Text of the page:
Anthropology is the scientific study of humans and human behavior and societies in the past and present. Social anthropology and cultural anthropology study the norms and values of societies. Linguistic anthropology studies how language affects social life. Biological or physical anthropology studies the biological development of humans.
Biology – The natural science that involves the study of life and living organisms, including their structure, function, growth, origin, evolution, distribution, and taxonomy.
Biological anthropology, also known as physical anthropology, is a scientific discipline concerned with the biological and behavioral aspects of human beings, their extinct hominin ancestors, and related non-human primates, particularly from an evolutionary perspective. It is a subfield of anthropology that provides a biological perspective to the systematic study of human beings.
A race is a grouping of humans based on shared physical or social qualities into categories generally viewed as distinct by society. First used to refer to speakers of a common language and then to denote national affiliations, by the 17th century the term race began to refer to physical (phenotypical) traits. Modern scholarship regards race as a social construct, an identity which is assigned based on rules made by society. While partially based on physical similarities within groups, race is not an inherent physical or biological quality.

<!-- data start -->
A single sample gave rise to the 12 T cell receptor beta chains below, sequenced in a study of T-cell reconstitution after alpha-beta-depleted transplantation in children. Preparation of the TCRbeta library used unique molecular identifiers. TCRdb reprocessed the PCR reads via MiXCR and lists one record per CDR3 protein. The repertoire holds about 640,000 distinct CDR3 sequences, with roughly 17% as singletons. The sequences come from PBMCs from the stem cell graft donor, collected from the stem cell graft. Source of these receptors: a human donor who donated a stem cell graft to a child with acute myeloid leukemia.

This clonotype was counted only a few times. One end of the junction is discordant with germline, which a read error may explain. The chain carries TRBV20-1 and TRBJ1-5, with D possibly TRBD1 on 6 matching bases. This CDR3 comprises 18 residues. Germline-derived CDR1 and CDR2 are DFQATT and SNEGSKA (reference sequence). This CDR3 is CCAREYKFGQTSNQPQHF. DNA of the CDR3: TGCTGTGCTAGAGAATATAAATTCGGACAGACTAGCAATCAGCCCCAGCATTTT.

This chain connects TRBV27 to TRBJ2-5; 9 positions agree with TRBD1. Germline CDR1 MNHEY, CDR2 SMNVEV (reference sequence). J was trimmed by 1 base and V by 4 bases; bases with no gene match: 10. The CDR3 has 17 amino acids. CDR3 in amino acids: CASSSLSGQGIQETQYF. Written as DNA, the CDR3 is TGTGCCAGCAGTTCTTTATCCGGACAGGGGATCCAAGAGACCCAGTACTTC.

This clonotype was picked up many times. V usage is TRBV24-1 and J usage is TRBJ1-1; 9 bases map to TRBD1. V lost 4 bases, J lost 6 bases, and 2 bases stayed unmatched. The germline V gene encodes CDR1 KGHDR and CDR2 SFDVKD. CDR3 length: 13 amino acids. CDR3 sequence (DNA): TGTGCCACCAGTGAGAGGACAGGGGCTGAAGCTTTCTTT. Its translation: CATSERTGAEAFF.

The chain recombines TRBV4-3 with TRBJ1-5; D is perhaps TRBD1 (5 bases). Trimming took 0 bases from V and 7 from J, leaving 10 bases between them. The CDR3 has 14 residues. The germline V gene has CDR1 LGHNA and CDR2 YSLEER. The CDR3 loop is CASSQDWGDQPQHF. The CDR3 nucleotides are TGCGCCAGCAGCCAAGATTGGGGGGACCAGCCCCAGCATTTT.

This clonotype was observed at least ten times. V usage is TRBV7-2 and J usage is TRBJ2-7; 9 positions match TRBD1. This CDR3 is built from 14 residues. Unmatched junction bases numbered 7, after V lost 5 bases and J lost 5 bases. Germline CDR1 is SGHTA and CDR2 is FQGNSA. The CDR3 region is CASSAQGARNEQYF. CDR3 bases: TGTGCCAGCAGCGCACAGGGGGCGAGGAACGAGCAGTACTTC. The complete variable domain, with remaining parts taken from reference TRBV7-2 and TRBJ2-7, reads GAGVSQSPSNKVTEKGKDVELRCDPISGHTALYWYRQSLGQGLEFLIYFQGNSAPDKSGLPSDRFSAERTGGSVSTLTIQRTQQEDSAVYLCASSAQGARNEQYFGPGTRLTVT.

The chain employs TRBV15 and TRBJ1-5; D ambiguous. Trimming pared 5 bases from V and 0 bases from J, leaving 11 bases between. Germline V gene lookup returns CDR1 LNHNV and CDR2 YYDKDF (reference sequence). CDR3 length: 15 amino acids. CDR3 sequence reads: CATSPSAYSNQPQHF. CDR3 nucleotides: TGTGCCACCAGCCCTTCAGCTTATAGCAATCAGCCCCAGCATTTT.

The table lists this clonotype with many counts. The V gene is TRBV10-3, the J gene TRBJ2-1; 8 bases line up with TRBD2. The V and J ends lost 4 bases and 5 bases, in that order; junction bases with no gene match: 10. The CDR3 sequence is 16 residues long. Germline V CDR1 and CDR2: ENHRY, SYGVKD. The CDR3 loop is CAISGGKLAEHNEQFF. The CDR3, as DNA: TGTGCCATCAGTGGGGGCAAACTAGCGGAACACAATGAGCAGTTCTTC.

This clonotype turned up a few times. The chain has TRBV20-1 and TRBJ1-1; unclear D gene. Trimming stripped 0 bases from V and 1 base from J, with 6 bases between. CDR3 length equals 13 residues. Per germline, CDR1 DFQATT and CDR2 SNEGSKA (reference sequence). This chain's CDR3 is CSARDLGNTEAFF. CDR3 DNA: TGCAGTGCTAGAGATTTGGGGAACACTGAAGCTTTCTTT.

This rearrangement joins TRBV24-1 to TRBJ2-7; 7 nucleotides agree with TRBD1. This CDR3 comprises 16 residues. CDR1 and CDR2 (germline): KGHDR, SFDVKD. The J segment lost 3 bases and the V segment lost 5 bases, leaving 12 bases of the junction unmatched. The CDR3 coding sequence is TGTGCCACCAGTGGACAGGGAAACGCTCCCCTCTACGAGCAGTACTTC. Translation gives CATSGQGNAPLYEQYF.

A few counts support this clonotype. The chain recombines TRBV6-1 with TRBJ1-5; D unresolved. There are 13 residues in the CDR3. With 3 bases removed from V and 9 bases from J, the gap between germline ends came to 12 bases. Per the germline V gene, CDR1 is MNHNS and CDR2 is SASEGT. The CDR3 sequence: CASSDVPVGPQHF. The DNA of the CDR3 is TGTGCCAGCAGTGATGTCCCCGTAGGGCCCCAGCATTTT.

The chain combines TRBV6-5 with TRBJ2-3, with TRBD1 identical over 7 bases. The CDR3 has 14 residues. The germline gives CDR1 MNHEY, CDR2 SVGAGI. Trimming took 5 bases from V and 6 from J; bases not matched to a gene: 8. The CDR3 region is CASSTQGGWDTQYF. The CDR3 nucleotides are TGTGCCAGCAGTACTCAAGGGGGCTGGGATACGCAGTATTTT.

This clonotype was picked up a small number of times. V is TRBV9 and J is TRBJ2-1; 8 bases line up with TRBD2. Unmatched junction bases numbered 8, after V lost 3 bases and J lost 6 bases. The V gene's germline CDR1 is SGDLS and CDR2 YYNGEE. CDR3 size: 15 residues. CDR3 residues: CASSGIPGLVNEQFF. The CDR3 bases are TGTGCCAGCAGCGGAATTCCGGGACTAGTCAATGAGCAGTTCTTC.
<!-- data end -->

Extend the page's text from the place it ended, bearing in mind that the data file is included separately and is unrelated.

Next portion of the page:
Sociobiology is a field of biology that aims to examine and explain social behavior in terms of evolution. It draws from disciplines including ethology, anthropology, evolution, zoology, archaeology, and population genetics. Within the study of human societies, sociobiology is closely allied to Darwinian anthropology, human behavioral ecology and evolutionary psychology.
Zoology is the branch of biology that studies the animal kingdom, including the structure, embryology, evolution, classification, habits, and distribution of all animals, both living and extinct, and how they interact with their ecosystems. The term is derived from Ancient Greek ζῷον, zōion, i.e. "animal" and λόγος, logos, i.e. "knowledge, study".